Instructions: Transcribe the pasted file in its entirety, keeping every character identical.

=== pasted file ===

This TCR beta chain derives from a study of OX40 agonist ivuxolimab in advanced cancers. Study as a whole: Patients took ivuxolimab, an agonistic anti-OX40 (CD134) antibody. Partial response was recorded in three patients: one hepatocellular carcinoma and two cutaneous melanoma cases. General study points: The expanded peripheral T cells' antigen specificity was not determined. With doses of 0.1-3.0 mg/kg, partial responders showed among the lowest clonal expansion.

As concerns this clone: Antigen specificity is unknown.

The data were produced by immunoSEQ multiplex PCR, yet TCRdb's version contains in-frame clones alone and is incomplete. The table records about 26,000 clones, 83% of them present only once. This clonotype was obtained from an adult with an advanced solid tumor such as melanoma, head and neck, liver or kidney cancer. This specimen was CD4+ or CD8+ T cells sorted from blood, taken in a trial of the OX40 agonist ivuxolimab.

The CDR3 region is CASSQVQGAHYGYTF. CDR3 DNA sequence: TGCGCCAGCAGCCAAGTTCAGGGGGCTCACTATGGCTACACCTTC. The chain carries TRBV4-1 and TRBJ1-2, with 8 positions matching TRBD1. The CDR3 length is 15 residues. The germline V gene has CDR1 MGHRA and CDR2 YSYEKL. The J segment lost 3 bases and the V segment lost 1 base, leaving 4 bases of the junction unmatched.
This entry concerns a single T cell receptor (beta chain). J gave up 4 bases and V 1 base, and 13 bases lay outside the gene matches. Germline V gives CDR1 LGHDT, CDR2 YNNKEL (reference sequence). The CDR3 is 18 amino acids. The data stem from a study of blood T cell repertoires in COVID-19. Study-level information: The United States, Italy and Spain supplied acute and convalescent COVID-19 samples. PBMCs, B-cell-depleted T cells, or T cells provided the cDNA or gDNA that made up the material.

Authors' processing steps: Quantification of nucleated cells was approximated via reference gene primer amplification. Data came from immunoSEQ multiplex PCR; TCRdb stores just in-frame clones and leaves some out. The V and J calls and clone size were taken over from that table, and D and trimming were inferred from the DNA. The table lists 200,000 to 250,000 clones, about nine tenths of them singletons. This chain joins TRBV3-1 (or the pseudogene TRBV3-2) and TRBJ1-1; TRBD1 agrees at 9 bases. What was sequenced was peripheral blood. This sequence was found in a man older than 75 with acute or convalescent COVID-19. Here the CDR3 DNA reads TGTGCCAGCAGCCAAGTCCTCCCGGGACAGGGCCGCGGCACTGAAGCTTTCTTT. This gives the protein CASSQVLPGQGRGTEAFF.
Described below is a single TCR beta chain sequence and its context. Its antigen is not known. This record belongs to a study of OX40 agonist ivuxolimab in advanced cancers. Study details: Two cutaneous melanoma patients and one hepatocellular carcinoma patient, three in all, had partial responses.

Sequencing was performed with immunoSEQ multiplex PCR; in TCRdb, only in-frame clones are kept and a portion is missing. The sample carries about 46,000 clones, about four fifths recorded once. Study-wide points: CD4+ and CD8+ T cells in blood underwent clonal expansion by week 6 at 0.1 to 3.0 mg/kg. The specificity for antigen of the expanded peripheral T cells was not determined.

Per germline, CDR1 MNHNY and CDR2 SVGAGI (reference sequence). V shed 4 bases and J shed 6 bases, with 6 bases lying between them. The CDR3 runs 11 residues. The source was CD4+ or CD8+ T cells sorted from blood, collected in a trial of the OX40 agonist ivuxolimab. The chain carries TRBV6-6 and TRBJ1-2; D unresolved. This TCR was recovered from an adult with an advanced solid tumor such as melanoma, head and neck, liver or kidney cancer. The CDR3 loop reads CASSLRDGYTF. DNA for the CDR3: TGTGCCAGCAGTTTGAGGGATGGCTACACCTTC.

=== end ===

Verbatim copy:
This TCR beta chain derives from a study of OX40 agonist ivuxolimab in advanced cancers. Study as a whole: Patients took ivuxolimab, an agonistic anti-OX40 (CD134) antibody. Partial response was recorded in three patients: one hepatocellular carcinoma and two cutaneous melanoma cases. General study points: The expanded peripheral T cells' antigen specificity was not determined. With doses of 0.1-3.0 mg/kg, partial responders showed among the lowest clonal expansion.

As concerns this clone: Antigen specificity is unknown.

The data were produced by immunoSEQ multiplex PCR, yet TCRdb's version contains in-frame clones alone and is incomplete. The table records about 26,000 clones, 83% of them present only once. This clonotype was obtained from an adult with an advanced solid tumor such as melanoma, head and neck, liver or kidney cancer. This specimen was CD4+ or CD8+ T cells sorted from blood, taken in a trial of the OX40 agonist ivuxolimab.

The CDR3 region is CASSQVQGAHYGYTF. CDR3 DNA sequence: TGCGCCAGCAGCCAAGTTCAGGGGGCTCACTATGGCTACACCTTC. The chain carries TRBV4-1 and TRBJ1-2, with 8 positions matching TRBD1. The CDR3 length is 15 residues. The germline V gene has CDR1 MGHRA and CDR2 YSYEKL. The J segment lost 3 bases and the V segment lost 1 base, leaving 4 bases of the junction unmatched.
This entry concerns a single T cell receptor (beta chain). J gave up 4 bases and V 1 base, and 13 bases lay outside the gene matches. Germline V gives CDR1 LGHDT, CDR2 YNNKEL (reference sequence). The CDR3 is 18 amino acids. The data stem from a study of blood T cell repertoires in COVID-19. Study-level information: The United States, Italy and Spain supplied acute and convalescent COVID-19 samples. PBMCs, B-cell-depleted T cells, or T cells provided the cDNA or gDNA that made up the material.

Authors' processing steps: Quantification of nucleated cells was approximated via reference gene primer amplification. Data came from immunoSEQ multiplex PCR; TCRdb stores just in-frame clones and leaves some out. The V and J calls and clone size were taken over from that table, and D and trimming were inferred from the DNA. The table lists 200,000 to 250,000 clones, about nine tenths of them singletons. This chain joins TRBV3-1 (or the pseudogene TRBV3-2) and TRBJ1-1; TRBD1 agrees at 9 bases. What was sequenced was peripheral blood. This sequence was found in a man older than 75 with acute or convalescent COVID-19. Here the CDR3 DNA reads TGTGCCAGCAGCCAAGTCCTCCCGGGACAGGGCCGCGGCACTGAAGCTTTCTTT. This gives the protein CASSQVLPGQGRGTEAFF.
Described below is a single TCR beta chain sequence and its context. Its antigen is not known. This record belongs to a study of OX40 agonist ivuxolimab in advanced cancers. Study details: Two cutaneous melanoma patients and one hepatocellular carcinoma patient, three in all, had partial responses.

Sequencing was performed with immunoSEQ multiplex PCR; in TCRdb, only in-frame clones are kept and a portion is missing. The sample carries about 46,000 clones, about four fifths recorded once. Study-wide points: CD4+ and CD8+ T cells in blood underwent clonal expansion by week 6 at 0.1 to 3.0 mg/kg. The specificity for antigen of the expanded peripheral T cells was not determined.

Per germline, CDR1 MNHNY and CDR2 SVGAGI (reference sequence). V shed 4 bases and J shed 6 bases, with 6 bases lying between them. The CDR3 runs 11 residues. The source was CD4+ or CD8+ T cells sorted from blood, collected in a trial of the OX40 agonist ivuxolimab. The chain carries TRBV6-6 and TRBJ1-2; D unresolved. This TCR was recovered from an adult with an advanced solid tumor such as melanoma, head and neck, liver or kidney cancer. The CDR3 loop reads CASSLRDGYTF. DNA for the CDR3: TGTGCCAGCAGTTTGAGGGATGGCTACACCTTC.